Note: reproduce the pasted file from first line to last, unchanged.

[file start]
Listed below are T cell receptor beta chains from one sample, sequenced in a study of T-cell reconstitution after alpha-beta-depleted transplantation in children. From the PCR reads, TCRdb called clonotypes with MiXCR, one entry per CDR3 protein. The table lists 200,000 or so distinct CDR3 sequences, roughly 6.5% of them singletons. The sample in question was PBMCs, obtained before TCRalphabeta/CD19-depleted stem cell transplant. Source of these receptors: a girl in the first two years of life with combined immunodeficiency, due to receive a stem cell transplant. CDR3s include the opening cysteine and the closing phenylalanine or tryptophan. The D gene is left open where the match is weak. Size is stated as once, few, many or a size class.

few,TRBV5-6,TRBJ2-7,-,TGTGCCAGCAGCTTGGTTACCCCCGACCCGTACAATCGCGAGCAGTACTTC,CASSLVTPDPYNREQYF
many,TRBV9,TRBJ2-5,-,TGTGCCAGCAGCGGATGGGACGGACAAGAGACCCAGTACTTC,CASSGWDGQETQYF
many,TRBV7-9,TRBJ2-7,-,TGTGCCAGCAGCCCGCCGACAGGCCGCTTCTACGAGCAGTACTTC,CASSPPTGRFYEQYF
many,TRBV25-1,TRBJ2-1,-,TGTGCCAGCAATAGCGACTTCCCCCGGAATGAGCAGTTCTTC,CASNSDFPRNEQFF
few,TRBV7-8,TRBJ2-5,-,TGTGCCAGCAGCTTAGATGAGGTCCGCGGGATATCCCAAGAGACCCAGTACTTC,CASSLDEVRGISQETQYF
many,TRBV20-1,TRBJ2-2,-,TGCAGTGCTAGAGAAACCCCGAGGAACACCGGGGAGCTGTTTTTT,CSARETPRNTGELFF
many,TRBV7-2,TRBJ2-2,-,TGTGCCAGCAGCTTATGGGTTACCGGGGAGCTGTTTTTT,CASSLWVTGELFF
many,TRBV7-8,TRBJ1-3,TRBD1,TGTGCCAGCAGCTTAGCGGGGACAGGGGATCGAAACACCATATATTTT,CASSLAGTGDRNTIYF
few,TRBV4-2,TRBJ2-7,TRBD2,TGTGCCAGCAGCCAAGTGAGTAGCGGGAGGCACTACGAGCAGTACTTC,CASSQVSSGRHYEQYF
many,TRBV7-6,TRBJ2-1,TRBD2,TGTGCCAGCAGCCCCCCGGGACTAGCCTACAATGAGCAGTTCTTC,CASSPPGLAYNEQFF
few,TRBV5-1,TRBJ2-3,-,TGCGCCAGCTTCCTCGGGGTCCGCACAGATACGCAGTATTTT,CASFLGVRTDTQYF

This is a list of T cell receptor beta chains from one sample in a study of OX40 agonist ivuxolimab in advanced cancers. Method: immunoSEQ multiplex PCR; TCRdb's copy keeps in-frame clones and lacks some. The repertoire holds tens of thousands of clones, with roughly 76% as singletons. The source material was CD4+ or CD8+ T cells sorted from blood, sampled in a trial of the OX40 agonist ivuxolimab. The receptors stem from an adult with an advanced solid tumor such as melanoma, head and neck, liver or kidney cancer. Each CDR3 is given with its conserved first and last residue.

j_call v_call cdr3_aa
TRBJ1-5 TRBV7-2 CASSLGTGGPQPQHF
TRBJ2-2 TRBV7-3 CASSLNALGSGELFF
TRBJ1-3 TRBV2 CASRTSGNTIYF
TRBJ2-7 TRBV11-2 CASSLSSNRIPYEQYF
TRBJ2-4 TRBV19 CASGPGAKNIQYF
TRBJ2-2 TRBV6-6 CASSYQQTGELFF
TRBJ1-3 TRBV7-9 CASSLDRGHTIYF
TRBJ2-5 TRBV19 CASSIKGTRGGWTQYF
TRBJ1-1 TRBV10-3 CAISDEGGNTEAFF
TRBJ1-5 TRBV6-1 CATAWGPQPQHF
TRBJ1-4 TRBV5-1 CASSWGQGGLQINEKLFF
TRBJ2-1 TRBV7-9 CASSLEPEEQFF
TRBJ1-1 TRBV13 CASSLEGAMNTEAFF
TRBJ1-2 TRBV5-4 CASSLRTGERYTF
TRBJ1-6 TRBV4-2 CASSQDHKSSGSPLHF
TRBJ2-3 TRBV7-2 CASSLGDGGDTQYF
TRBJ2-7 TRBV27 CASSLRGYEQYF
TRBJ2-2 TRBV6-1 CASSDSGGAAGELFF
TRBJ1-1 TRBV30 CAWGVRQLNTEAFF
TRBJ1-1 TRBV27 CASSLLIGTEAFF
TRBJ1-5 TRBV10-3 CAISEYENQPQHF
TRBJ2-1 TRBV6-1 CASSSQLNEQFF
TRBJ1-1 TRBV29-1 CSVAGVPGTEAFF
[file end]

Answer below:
Listed below are T cell receptor beta chains from one sample, sequenced in a study of T-cell reconstitution after alpha-beta-depleted transplantation in children. From the PCR reads, TCRdb called clonotypes with MiXCR, one entry per CDR3 protein. The table lists 200,000 or so distinct CDR3 sequences, roughly 6.5% of them singletons. The sample in question was PBMCs, obtained before TCRalphabeta/CD19-depleted stem cell transplant. Source of these receptors: a girl in the first two years of life with combined immunodeficiency, due to receive a stem cell transplant. CDR3s include the opening cysteine and the closing phenylalanine or tryptophan. The D gene is left open where the match is weak. Size is stated as once, few, many or a size class.

few,TRBV5-6,TRBJ2-7,-,TGTGCCAGCAGCTTGGTTACCCCCGACCCGTACAATCGCGAGCAGTACTTC,CASSLVTPDPYNREQYF
many,TRBV9,TRBJ2-5,-,TGTGCCAGCAGCGGATGGGACGGACAAGAGACCCAGTACTTC,CASSGWDGQETQYF
many,TRBV7-9,TRBJ2-7,-,TGTGCCAGCAGCCCGCCGACAGGCCGCTTCTACGAGCAGTACTTC,CASSPPTGRFYEQYF
many,TRBV25-1,TRBJ2-1,-,TGTGCCAGCAATAGCGACTTCCCCCGGAATGAGCAGTTCTTC,CASNSDFPRNEQFF
few,TRBV7-8,TRBJ2-5,-,TGTGCCAGCAGCTTAGATGAGGTCCGCGGGATATCCCAAGAGACCCAGTACTTC,CASSLDEVRGISQETQYF
many,TRBV20-1,TRBJ2-2,-,TGCAGTGCTAGAGAAACCCCGAGGAACACCGGGGAGCTGTTTTTT,CSARETPRNTGELFF
many,TRBV7-2,TRBJ2-2,-,TGTGCCAGCAGCTTATGGGTTACCGGGGAGCTGTTTTTT,CASSLWVTGELFF
many,TRBV7-8,TRBJ1-3,TRBD1,TGTGCCAGCAGCTTAGCGGGGACAGGGGATCGAAACACCATATATTTT,CASSLAGTGDRNTIYF
few,TRBV4-2,TRBJ2-7,TRBD2,TGTGCCAGCAGCCAAGTGAGTAGCGGGAGGCACTACGAGCAGTACTTC,CASSQVSSGRHYEQYF
many,TRBV7-6,TRBJ2-1,TRBD2,TGTGCCAGCAGCCCCCCGGGACTAGCCTACAATGAGCAGTTCTTC,CASSPPGLAYNEQFF
few,TRBV5-1,TRBJ2-3,-,TGCGCCAGCTTCCTCGGGGTCCGCACAGATACGCAGTATTTT,CASFLGVRTDTQYF

This is a list of T cell receptor beta chains from one sample in a study of OX40 agonist ivuxolimab in advanced cancers. Method: immunoSEQ multiplex PCR; TCRdb's copy keeps in-frame clones and lacks some. The repertoire holds tens of thousands of clones, with roughly 76% as singletons. The source material was CD4+ or CD8+ T cells sorted from blood, sampled in a trial of the OX40 agonist ivuxolimab. The receptors stem from an adult with an advanced solid tumor such as melanoma, head and neck, liver or kidney cancer. Each CDR3 is given with its conserved first and last residue.

j_call v_call cdr3_aa
TRBJ1-5 TRBV7-2 CASSLGTGGPQPQHF
TRBJ2-2 TRBV7-3 CASSLNALGSGELFF
TRBJ1-3 TRBV2 CASRTSGNTIYF
TRBJ2-7 TRBV11-2 CASSLSSNRIPYEQYF
TRBJ2-4 TRBV19 CASGPGAKNIQYF
TRBJ2-2 TRBV6-6 CASSYQQTGELFF
TRBJ1-3 TRBV7-9 CASSLDRGHTIYF
TRBJ2-5 TRBV19 CASSIKGTRGGWTQYF
TRBJ1-1 TRBV10-3 CAISDEGGNTEAFF
TRBJ1-5 TRBV6-1 CATAWGPQPQHF
TRBJ1-4 TRBV5-1 CASSWGQGGLQINEKLFF
TRBJ2-1 TRBV7-9 CASSLEPEEQFF
TRBJ1-1 TRBV13 CASSLEGAMNTEAFF
TRBJ1-2 TRBV5-4 CASSLRTGERYTF
TRBJ1-6 TRBV4-2 CASSQDHKSSGSPLHF
TRBJ2-3 TRBV7-2 CASSLGDGGDTQYF
TRBJ2-7 TRBV27 CASSLRGYEQYF
TRBJ2-2 TRBV6-1 CASSDSGGAAGELFF
TRBJ1-1 TRBV30 CAWGVRQLNTEAFF
TRBJ1-1 TRBV27 CASSLLIGTEAFF
TRBJ1-5 TRBV10-3 CAISEYENQPQHF
TRBJ2-1 TRBV6-1 CASSSQLNEQFF
TRBJ1-1 TRBV29-1 CSVAGVPGTEAFF